Five retailers/brands that are all about the blockchain right now

These retailers and brands are leading the way in the blockchain/crypto space

1. Target

Target is working on a blockchain-powered solution for supply chain management, dubbed ConsenSource. And it has also announced support for the Hyperledger Grid project.

The retailer is in the process of looking for a blockchain engineer and systems developer. “I’m proud that we will support the Hyperledger Grid project, and that we’re committing dedicated engineering resources to build out components in the Grid architecture,” Joel Crabb, Target’s Vice President of Architecture, wrote in a blog post.

He noted that in mid-2018, the company began a blockchain proof of concept to help manage the certification of suppliers in its own branded paper product manufacturing. “In working directly with the forest managers and certification boards, we learned that standing up a blockchain is simple from a technology standpoint, but difficult in deciding what data should live on the distributed ledger. This work on a certification blockchain was recently open sourced as ConsenSource,” Crabb said.

“As ConsenSource progressed, Cargill’s (one of Target’s suppliers) work in creating supply chain middleware to store data and transactions on a blockchain came to our attention. As we learned more about the effort, Cargill and Intel took the project to Hyperledger, an open source collaborative hosted by Linux Foundation, and it became Hyperledger Grid,” he added.

Crabb concluded: “Maturity in this space will take time, but we’ll only get there when enterprise partners like Target and Cargill dive in together.

2. [email protected]

Welsh High Street retailer, [email protected], has installed Lightning Network-powered Fastbitcoins PoS terminals across four of its locations in Wales.

The terminals let merchants print redeemable prepaid Bitcoin vouchers and take Bitcoin payments. Amit Mohan, Director at Maxx Group says: “Fastbitcoins have given us a slick piece of kit. A lot of customers have started talking to us about Bitcoin recently, which is why I began to look at how to use it and get ahead of the curve.”

“There are a lot of Bitcoin technology vendors out there but Fastbitcoins stood out. Their front and back-end technology was slick and not bulky like the ATM machines; the offering was transparent and easy to understand, and their team were friendly and knowledgeable. I’m excited to finally start offering this futuristic payment method.”

3. Dixy

Russian supermarket chain Dixy is onboard with a recently launched Ethereum-based trade finance platform.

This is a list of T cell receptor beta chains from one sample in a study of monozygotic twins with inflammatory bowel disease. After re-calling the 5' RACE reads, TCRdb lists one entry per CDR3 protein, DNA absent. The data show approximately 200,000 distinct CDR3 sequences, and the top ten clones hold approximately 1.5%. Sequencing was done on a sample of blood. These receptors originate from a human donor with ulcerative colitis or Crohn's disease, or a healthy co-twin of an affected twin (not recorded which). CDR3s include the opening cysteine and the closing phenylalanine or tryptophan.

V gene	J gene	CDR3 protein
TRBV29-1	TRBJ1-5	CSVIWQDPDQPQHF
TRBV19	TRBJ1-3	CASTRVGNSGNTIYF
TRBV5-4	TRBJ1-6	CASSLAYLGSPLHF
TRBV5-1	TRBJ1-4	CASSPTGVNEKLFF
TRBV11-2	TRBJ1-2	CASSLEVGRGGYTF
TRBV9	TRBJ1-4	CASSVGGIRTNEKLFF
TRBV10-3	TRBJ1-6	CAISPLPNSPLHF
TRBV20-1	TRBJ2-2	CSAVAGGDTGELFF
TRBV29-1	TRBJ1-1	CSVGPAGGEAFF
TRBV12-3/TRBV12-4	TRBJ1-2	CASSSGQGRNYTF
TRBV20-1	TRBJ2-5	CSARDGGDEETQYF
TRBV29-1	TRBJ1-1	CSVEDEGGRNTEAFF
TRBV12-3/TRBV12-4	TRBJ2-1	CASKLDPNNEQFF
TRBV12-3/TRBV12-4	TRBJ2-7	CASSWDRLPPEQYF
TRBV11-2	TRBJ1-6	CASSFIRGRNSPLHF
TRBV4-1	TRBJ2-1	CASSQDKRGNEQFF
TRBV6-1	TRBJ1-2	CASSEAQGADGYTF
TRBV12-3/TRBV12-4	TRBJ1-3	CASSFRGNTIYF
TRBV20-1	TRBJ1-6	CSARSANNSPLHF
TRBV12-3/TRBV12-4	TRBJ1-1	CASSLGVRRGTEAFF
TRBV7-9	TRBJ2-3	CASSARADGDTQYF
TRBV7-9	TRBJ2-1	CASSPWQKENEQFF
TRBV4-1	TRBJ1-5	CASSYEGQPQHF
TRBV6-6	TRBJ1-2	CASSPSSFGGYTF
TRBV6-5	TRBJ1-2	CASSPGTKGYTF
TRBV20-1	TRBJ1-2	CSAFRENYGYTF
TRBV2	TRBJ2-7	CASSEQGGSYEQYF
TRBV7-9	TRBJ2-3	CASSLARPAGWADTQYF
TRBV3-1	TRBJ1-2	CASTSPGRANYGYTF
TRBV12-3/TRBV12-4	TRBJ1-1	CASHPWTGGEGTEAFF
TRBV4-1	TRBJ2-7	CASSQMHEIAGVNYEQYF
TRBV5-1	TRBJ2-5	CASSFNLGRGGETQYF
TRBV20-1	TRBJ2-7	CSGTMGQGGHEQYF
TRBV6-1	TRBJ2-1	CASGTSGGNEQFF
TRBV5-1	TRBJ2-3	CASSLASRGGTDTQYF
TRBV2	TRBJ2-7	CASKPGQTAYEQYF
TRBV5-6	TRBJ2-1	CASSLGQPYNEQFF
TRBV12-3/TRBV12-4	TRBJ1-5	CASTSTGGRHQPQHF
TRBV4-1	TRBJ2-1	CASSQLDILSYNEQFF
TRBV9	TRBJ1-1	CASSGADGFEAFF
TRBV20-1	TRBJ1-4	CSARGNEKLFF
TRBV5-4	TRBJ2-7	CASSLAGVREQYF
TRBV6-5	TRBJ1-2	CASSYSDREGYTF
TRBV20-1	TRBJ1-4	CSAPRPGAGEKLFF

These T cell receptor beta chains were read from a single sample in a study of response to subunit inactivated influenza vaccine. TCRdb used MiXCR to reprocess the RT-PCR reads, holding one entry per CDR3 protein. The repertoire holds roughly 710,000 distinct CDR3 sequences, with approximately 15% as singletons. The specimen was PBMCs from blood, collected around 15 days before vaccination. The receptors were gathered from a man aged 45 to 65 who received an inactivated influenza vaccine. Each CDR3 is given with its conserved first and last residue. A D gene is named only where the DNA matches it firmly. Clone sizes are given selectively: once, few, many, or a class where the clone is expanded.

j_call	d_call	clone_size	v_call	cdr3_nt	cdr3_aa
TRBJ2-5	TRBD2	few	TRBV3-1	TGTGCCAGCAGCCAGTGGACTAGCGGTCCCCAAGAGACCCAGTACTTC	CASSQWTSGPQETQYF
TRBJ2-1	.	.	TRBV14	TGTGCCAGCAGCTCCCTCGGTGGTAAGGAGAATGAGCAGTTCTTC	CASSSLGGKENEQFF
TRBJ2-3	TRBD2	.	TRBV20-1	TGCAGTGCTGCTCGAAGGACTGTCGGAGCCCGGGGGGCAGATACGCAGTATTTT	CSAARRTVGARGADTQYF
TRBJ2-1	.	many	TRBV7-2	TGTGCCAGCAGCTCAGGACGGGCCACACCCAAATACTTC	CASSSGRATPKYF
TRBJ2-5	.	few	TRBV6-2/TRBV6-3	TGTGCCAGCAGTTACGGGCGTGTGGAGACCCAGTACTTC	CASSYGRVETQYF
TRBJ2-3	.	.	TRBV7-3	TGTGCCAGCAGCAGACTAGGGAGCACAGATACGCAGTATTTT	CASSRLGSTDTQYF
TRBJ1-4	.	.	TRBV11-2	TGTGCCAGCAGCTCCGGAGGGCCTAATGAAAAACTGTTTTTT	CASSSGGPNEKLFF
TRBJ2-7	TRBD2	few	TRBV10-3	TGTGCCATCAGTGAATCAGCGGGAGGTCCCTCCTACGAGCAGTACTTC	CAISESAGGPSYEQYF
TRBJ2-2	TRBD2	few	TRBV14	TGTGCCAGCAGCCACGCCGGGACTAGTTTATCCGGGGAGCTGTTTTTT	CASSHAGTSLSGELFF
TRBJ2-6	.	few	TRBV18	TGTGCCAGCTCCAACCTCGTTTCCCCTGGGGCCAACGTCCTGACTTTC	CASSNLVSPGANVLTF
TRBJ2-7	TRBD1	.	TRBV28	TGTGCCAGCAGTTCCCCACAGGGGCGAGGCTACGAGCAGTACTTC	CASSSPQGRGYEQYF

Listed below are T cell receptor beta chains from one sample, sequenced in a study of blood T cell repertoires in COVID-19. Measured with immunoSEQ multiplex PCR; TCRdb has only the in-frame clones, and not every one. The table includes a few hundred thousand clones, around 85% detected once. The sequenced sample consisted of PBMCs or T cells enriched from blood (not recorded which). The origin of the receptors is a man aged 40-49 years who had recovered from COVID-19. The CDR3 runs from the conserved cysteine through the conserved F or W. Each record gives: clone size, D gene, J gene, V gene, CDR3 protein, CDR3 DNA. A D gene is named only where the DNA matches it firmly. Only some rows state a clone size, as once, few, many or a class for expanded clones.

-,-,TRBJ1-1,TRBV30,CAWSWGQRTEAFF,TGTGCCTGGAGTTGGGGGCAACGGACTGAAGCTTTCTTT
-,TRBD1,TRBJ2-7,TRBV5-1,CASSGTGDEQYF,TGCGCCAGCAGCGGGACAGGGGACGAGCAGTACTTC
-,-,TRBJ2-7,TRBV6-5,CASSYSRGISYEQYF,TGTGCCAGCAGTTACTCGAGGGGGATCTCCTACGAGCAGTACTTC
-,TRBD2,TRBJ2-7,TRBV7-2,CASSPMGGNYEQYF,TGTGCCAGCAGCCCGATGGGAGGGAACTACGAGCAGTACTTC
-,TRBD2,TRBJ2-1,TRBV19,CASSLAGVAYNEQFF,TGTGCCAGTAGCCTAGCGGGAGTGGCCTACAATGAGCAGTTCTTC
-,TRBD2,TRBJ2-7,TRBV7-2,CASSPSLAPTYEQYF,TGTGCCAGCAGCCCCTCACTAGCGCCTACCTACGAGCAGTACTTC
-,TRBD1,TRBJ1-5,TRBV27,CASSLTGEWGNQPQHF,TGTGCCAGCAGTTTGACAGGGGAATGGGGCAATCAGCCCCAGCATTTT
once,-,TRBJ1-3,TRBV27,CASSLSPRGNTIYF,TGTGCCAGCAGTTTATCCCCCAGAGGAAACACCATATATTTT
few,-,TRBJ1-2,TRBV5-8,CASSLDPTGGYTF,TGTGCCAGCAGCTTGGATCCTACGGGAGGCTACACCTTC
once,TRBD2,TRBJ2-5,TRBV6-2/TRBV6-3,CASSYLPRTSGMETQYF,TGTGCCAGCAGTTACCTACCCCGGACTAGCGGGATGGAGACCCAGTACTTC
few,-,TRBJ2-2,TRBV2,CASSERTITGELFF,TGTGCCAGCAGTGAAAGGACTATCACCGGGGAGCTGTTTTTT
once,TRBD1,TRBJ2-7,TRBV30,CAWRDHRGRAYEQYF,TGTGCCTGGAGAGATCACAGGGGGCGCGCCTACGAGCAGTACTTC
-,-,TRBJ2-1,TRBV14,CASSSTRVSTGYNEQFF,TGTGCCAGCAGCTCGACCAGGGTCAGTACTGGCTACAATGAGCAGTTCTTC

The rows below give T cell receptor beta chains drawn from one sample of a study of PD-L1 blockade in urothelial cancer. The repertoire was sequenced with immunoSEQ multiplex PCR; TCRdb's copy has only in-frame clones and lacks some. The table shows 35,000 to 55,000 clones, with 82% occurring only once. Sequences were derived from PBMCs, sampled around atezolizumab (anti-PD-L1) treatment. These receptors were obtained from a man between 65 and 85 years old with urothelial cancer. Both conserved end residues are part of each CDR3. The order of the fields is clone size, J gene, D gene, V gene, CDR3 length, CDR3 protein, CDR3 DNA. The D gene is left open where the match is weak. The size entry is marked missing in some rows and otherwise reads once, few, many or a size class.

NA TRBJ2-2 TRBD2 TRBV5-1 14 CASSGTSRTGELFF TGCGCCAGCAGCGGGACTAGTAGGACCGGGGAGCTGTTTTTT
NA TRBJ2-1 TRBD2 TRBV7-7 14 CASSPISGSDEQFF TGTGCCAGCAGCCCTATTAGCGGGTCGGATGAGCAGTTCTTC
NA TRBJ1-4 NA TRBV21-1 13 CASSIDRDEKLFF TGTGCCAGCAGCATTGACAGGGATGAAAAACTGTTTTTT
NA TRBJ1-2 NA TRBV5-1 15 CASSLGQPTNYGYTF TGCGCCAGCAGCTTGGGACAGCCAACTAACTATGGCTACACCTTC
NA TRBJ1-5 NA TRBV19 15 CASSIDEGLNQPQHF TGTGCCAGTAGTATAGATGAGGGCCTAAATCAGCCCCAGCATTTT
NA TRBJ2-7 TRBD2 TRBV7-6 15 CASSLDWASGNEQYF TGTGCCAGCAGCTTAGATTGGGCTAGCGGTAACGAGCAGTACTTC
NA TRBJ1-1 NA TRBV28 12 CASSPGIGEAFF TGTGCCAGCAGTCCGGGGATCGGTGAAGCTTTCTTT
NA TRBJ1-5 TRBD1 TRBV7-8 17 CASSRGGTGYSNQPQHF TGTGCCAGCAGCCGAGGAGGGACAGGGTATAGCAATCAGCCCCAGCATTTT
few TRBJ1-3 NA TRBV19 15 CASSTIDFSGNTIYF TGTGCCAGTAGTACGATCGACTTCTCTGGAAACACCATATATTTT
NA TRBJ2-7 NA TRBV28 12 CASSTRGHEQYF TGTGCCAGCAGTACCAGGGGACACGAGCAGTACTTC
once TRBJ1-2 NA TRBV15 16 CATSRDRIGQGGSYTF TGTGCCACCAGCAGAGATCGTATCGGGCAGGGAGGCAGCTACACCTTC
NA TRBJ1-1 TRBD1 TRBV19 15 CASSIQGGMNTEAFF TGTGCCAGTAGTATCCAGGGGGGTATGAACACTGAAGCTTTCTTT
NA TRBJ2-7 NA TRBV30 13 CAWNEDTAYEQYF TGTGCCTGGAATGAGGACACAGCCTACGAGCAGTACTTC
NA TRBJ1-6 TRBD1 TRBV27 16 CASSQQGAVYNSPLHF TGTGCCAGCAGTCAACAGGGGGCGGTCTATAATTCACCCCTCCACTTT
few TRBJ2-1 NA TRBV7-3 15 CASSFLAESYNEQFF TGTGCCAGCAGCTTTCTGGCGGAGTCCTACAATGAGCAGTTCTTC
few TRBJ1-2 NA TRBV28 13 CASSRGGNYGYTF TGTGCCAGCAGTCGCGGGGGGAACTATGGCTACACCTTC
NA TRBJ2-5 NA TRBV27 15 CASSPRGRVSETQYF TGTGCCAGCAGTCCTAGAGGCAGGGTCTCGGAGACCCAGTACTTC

Developed by blockchain startup Factorin, this will allow Dixy’s suppliers to receive payments within one business day instead of the previous two weeks. The platform connects with several banks and factoring companies (which facilitate the settlements between the retailer and multiple suppliers) via a single interface. Alfa Bank and Pervouralskbank are among the first participants, alongside several factoring companies in the country.

The product has been in the pilot phase since December and has run 12,000 test transactions over the period. Dixy’s Chief Financial Officer, Julia Zhuvaga, said in a statement: “Tech visionaries like to thrill the public with stories of a beautiful future, but in reality, top management in any company wants to see better results not in a couple of years but as soon as possible. This platform allows us to see the change here and now.”

4. Walmart

The US Food and Drug Administration (FDA) is working with Walmart, IBM, KPMG and Merck to apply blockchain technology in the drug supply chain.

A pilot programme, tied to the US Drug Supply Chain Security Act (DSCSA), will develop a blockchain network to identify and trace the distribution of prescription medicines and vaccines. The aim is to address multiple issues, including the time it takes to track and trace inventory, the accuracy of data shared among members of the supply network, and the integrity of products in the distribution chain.

“With successful blockchain pilots in pork, mangoes and leafy greens that provide enhanced traceability, we are looking forward to the same success and transparency in the biopharmaceutical supply chain,” says Karim Bennis, Walmart’s Vice President of Strategic Planning and Implementation, Health and Wellness.

“We believe we have to go further than offering great products that help our customers live better at everyday low prices. Our customers also need to know they can trust us to help ensure products are safe. This pilot and US Drug Supply Chain Security Act requirements will help us do just that.”

The pilot project is scheduled to be completed in Q4 2019, and results are expected to be published in an FDA DSCSA programme report. The participants will then evaluate next steps.

5. Benfica

Portugal’s Benfica has become the first major European football club to accept cryptocurrency payments.

A partnership with UTRUST means that supporters can now use the venture’s native token (UTK), in addition to the likes of Bitcoin and Ethereum, to purchase match tickets and merchandise through the official Benfica online store.

“Our benfiquistas make Benfica the unique and special club it is and we recognise that many of our supporters are now digital users first, so we want to be ahead of the curve when it comes to adopting novel technologies and giving our supporters the best online experience,” says S.L. Benfica CEO, Domingos Soares de Oliveira.

“We are very excited about the possibilities that this partnership with UTRUST presents in the evolution of our e-commerce strategy and we look forward to accepting our first cryptocurrency payment.”

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